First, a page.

Repository Posting Date:
27-Oct-2011
Date of Publication:
27-Oct-2011
Conference Date:
2007
Conference Name:
32nd Annual Oncology Nursing Society Congress
Conference Host:
Oncology Nursing Society
Conference Location:
Las Vegas, Nevada, USA
Note:
This is an abstract-only submission. If the author has submitted a full-text item based on this abstract, you may find it by browsing the Virginia Henderson Global Nursing e-Repository by author. If author contact information is available in this abstract, please feel free to contact him or her with your queries regarding this submission. Alternatively, please contact the conference host, journal, or publisher (according to the circumstance) for further details regarding this item. If a citation is listed in this record, the item has been published and is available via open-access avenues or a journal/database subscription. Contact your library for assistance in obtaining the as-published article.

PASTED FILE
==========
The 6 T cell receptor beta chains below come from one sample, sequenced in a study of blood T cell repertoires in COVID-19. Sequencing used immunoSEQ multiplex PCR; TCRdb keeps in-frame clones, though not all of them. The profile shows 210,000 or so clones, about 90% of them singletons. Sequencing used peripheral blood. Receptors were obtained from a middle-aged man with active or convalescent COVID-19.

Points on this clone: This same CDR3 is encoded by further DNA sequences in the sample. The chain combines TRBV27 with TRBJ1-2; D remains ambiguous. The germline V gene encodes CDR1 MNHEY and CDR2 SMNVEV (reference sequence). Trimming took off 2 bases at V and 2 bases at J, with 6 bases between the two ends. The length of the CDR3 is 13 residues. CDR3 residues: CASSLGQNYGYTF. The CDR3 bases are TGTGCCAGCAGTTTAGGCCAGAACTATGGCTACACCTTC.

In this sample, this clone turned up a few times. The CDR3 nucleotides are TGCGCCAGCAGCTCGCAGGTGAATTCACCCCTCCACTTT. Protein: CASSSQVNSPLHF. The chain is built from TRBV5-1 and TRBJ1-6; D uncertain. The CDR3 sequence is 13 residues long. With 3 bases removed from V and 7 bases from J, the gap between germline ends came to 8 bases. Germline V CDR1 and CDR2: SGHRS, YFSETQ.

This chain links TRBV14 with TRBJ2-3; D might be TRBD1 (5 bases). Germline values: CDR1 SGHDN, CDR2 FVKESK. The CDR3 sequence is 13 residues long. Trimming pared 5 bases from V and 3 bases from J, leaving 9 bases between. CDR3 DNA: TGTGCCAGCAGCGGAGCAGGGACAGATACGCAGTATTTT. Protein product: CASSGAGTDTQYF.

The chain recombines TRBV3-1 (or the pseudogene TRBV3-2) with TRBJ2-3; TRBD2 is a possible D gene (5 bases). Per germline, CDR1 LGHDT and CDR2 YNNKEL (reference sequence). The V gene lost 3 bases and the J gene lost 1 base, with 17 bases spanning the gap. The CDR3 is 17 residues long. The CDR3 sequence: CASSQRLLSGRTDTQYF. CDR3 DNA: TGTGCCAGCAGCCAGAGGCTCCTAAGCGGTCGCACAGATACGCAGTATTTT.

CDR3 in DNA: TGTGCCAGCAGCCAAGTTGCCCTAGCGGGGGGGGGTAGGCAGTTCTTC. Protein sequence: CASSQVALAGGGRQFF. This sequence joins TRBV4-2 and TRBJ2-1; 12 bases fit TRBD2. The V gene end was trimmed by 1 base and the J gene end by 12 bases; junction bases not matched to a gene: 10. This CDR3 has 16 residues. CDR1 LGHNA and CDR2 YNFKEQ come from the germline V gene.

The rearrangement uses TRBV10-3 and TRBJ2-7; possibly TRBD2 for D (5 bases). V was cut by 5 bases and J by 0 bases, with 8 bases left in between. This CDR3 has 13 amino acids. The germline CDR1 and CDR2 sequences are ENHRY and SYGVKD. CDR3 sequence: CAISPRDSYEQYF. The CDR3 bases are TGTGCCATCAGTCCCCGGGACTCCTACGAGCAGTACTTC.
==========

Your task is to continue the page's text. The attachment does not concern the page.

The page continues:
Full metadata record

DC FieldValue Language
dc.type.categoryAbstracten_US
dc.typePresentationen_GB
dc.titleTHE PROVISION OF PALLIATIVE CHEMOTHERAPY IN HOSPICE: A NATIONAL COHORT STUDY OF HOSPICES AND HOSPICE PATIENTSen_GB
dc.contributor.authorMaxwell, Terri L.en_US
dc.contributor.authorBain, Kevin T.en_US
dc.contributor.authorSochalski, Julie A.en_US
dc.author.detailsTerri L. Maxwell, PhD APRN BC-PCM, Vice President of Research, ExcelleRx Inc., Philadelphia, Pennsylvania, USA, email: tmaxwell@excelleRx.com; Kevin T. Bain, PharmD, BCPS, CBP, FASCP; Julie A. Sochalski, PhD, RN, FAAN, University of Pennsylvania School of Nursing, Philadelphia, Pennsylvaniaen_US
dc.identifier.urihttp://hdl.handle.net/10755/165061-